Memory and Complicity: Migrations of Holocaust Remembrance

By Debarati Sanyal | Go to book overview

FOUR
Crabwalk History: Torture, Allegory, and Memory in Sartre

They began torturing one of them and we could hear what was
happening. We listened as his soul cracked. The sound of his voice really
twisted our minds and made our hearts stop.

IRAQI PRISONER recalling Manadel al-Jamadi’s death at Abu Ghraib

Someone scuttling crabwise like me, sniffing for the scents and similar
exudations of history.

— GÜNTER GRASS, Crabwalk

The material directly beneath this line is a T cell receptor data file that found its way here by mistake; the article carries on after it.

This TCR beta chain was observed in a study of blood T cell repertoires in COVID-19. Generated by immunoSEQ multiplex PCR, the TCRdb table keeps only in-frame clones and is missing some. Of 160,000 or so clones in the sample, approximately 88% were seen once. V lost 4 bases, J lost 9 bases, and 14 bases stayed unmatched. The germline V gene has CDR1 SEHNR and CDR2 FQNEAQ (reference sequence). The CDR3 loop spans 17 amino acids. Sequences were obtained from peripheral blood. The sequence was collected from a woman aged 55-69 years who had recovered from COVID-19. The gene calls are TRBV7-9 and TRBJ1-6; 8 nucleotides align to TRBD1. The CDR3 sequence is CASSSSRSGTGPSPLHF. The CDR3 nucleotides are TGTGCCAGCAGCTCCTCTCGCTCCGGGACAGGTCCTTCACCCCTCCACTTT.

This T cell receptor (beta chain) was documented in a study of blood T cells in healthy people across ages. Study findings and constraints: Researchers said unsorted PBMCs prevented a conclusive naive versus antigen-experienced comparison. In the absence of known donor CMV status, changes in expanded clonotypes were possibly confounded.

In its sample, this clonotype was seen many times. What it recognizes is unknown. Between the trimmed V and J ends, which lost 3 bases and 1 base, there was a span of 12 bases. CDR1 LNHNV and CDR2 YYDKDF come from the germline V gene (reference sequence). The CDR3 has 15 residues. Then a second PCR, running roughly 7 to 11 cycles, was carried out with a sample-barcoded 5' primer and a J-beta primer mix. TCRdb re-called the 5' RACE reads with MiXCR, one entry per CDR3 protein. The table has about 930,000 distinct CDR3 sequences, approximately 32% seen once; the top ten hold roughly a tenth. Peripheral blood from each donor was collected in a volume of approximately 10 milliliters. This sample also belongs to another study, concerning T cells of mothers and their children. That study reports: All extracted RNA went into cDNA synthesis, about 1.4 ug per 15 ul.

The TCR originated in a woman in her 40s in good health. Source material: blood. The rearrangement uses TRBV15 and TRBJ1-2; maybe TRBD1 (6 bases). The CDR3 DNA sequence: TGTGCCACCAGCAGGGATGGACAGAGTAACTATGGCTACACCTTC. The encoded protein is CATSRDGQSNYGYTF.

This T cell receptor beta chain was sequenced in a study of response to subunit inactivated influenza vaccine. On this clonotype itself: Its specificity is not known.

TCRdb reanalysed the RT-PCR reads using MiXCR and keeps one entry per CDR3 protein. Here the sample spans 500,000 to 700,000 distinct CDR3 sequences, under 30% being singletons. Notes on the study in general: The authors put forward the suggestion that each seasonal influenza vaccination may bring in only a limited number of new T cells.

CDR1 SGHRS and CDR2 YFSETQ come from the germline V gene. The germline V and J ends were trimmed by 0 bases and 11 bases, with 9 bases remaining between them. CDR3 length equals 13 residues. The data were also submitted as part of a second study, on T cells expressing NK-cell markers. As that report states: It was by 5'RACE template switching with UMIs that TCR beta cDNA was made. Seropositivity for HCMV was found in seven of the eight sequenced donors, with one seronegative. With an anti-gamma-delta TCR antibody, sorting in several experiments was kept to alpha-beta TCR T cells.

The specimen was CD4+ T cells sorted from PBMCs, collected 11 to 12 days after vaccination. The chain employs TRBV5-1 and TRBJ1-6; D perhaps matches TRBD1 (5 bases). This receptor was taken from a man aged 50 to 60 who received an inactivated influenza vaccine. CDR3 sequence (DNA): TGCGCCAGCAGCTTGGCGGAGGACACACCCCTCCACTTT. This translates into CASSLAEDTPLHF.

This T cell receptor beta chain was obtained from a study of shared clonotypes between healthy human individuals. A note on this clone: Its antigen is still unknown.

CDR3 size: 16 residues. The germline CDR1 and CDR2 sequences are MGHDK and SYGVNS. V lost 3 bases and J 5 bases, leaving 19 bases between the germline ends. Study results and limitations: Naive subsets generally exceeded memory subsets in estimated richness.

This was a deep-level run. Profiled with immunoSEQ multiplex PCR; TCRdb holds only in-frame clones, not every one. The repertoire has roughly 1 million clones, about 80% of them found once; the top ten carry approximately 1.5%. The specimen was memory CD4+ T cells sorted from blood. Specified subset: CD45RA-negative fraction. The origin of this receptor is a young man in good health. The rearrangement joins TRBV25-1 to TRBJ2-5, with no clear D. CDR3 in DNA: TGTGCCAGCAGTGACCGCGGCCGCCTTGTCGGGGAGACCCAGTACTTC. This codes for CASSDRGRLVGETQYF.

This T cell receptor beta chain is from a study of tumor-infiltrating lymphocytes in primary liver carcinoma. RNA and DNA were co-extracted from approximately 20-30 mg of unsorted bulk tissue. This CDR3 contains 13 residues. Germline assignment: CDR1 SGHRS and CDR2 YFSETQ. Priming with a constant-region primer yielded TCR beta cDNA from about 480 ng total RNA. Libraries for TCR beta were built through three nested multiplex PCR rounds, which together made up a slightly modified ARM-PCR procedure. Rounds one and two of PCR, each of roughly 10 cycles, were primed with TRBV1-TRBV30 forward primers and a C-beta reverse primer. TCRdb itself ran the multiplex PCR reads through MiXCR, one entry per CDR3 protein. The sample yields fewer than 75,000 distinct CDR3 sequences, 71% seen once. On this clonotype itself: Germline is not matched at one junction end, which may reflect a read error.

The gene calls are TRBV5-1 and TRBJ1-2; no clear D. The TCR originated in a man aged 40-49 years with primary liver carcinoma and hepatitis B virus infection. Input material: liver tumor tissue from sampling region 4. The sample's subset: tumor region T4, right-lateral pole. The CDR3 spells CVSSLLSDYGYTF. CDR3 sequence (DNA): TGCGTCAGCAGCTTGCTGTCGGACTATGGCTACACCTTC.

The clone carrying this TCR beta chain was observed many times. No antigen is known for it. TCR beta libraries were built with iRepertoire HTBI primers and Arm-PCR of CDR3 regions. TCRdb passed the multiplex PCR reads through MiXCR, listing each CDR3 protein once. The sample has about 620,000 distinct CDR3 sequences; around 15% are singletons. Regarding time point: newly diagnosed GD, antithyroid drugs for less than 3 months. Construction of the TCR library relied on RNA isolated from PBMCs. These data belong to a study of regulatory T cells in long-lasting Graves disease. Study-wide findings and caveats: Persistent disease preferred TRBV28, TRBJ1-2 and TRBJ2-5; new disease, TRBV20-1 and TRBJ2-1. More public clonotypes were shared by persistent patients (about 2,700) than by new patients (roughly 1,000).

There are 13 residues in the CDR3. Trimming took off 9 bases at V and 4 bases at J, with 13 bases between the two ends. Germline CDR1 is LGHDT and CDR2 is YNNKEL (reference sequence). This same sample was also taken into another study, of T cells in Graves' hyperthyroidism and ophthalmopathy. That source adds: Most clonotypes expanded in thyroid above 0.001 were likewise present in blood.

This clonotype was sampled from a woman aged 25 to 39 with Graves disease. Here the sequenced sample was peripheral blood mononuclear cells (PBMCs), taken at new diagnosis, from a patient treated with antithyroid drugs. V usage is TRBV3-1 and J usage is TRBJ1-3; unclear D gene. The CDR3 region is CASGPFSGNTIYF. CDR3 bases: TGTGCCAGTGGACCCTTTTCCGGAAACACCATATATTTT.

How can writing do justice to the sheer violence of torture while investigating its interlocking meanings at a par tic u lar historical juncture? In literature, the bodily encounter of torture has often given rise to the allegorical imagination and its displacements: Kafka’s executionary harrow, the scarred body of the barbarian at the heart and margins of Coetzee’s empire, or, as I shall suggest in this chapter, the crabs that haunt Sartre’s play The Condemned of Altona. It is as though torture’s embodied experience could be conveyed only paradoxically, by veering away from materiality into abstraction. Yet there is an understandable reluctance to consider the immediacy of torture through abstract modes of repre sen ta tion. The “body in pain” is now a universal figure for thinking about human rights abuses. The victim’s agony is part of a shared, yet deeply singular, truth: All bodies are vulnerable and subject to forms of suffering that defy transmission. Given this ethical focus on the victim, allegorical treatments of torture seem risky business, signaling too hasty an embrace of pain’s conversion into a fiction of truth,

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